CDN Services, What They Do and How They Work

Content delivery network (CDN) services make it possible to deliver web content to your audience faster than ever before while cutting down on bandwidth costs and making everything more secure. However, many services out there claiming to offer CDN features, which can make choosing the right one difficult. You need to consider several factors before signing up with any of them. In this article, we will explore the basics of CDNs and the services that offer them, so you can make an informed decision about which provider will work best for you and your business’s specific needs.


What is a CDN?

A content delivery network (CDN) is a distributed network of proxy servers deployed in multiple data centres across the Internet. Its goal is to serve content to end-users with high availability and high performance. The CDN’s Edge nodes are located in major cities on several continents. Major Internet exchanges are also located near these nodes.


How Does It Work?

CDNs provide faster downloads of your content. Let’s say you have a site where most of your visitors are in India. When someone in India clicks on one of your images, that picture needs to download from one of your servers located there. This process takes time: Every bit has to travel through all these different hops until it reaches its destination. If many people visit your website at once, or if everyone is downloading multiple bits simultaneously (as happens when an image is clicked), then traffic can slow down significantly—especially for low-bandwidth regions. Now imagine if you had lots of web servers distributed around India so that people could be getting pieces of that image from various locations at once rather than only being able to rely on one location (or maybe two). That’s essentially what CDNs do.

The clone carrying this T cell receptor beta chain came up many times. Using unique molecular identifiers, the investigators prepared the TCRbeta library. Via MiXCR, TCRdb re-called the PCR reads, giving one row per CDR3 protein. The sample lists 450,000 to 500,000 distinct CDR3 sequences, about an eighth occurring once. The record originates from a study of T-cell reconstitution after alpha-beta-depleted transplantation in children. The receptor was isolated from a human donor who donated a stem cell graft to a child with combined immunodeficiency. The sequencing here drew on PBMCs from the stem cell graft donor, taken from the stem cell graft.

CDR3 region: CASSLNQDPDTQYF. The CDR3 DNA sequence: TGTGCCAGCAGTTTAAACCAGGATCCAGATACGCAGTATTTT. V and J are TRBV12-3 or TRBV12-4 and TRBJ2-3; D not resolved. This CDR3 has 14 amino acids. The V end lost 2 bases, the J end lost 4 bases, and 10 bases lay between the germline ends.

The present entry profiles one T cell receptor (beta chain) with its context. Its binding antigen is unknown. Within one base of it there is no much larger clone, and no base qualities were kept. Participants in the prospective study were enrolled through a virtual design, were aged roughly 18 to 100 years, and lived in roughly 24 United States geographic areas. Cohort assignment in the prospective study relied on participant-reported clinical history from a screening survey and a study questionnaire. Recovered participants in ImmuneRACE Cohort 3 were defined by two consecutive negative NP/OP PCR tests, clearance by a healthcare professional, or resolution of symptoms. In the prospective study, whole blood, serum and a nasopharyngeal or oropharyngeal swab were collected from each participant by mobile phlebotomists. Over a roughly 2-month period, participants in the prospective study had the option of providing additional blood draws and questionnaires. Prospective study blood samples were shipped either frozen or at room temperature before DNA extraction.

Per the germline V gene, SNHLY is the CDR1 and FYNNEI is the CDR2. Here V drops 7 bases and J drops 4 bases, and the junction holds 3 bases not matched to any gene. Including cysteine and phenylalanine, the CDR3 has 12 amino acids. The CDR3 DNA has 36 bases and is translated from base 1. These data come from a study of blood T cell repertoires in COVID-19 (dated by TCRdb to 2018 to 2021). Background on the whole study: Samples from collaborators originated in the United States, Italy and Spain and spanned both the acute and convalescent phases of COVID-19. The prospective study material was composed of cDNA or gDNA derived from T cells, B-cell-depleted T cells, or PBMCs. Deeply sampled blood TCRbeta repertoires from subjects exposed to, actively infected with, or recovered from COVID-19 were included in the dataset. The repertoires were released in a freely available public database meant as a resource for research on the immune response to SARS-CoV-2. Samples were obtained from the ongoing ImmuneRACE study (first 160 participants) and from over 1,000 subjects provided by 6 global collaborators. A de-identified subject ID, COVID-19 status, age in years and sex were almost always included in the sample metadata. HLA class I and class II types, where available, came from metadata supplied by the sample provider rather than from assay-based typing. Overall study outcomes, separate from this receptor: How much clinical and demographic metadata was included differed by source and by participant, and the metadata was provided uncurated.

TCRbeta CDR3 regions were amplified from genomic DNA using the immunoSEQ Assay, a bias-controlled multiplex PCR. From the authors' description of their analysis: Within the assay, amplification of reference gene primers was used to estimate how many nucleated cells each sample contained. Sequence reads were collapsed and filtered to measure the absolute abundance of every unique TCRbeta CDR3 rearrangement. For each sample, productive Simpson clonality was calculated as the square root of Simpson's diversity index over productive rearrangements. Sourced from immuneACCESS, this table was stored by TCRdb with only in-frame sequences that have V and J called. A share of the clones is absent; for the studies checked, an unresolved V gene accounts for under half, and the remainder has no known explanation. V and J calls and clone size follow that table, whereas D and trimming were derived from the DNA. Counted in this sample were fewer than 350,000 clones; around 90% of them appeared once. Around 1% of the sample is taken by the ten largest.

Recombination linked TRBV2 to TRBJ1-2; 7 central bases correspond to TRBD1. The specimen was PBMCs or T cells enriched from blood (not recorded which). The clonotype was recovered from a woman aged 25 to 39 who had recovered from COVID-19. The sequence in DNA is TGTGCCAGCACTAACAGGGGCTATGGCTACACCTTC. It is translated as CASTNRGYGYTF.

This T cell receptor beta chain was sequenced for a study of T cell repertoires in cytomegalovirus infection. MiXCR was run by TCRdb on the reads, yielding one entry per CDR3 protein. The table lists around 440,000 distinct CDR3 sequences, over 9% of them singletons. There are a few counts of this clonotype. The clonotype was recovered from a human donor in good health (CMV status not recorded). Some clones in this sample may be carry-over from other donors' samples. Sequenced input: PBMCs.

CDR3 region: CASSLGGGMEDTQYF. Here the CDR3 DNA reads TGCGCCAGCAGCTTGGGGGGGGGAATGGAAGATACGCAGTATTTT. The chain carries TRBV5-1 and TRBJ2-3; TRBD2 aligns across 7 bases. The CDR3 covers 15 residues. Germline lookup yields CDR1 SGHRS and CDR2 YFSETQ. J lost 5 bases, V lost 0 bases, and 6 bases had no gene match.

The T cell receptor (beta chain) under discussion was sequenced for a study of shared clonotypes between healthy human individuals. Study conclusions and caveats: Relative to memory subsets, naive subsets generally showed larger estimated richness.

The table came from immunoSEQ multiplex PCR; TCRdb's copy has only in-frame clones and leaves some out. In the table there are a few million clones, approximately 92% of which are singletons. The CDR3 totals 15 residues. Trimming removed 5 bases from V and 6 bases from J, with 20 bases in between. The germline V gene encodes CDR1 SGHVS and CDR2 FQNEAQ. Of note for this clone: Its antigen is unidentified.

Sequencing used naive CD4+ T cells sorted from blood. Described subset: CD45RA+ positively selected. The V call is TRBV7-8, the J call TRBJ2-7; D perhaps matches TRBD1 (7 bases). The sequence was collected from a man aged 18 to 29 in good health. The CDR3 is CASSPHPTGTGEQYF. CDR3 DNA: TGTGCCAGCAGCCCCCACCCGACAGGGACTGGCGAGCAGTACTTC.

Benefits of Using a CDN

1)  Speed – CDNs will significantly improve your website’s load times for users.

2) Security – Hosting your files on a CDN can keep them safe from DDoS attacks.

3) Uptime – If you use multiple servers to host your website files, using a CDN will help ensure you don’t experience downtime when one server goes down.

4) Scalability – CDNs are designed to scale with their customers, so they can handle significant amounts of traffic if necessary.

5) Reliability – CDNs have high uptime and low latency levels because they have multiple data centres spread out across the globe.


3 Types of CDNs

First, you’ll want to decide whether a third-party CDN provider will fit your business needs or if it makes more sense to set up your own internal CDN. It’s worth noting that there are three main types of CDNs available:


Third-party hosted: These service providers host content on their servers in data centres around the world. When users try to access your content through a third-party hosted network, they’re first directed to request it from one of these servers.


Internal: An in-house option allows you to deploy any piece of software or hardware internally within your network to deliver content.


Proprietary Software-as-a-Service (SaaS): This option is provided by vendors as a SaaS product, which gives companies limited or full control over how content delivery works. SaaS systems are typically built into existing applications, so they may not be as scalable as other solutions depending on how much volume a business requires. There can also be vendor lock-in with proprietary SaaS solutions, so make sure you fully understand exactly what is being offered before signing on for something long term—or anything at all!


Now we believe you are now up to speed with Content delivery networks, how they operate, their types and their benefits!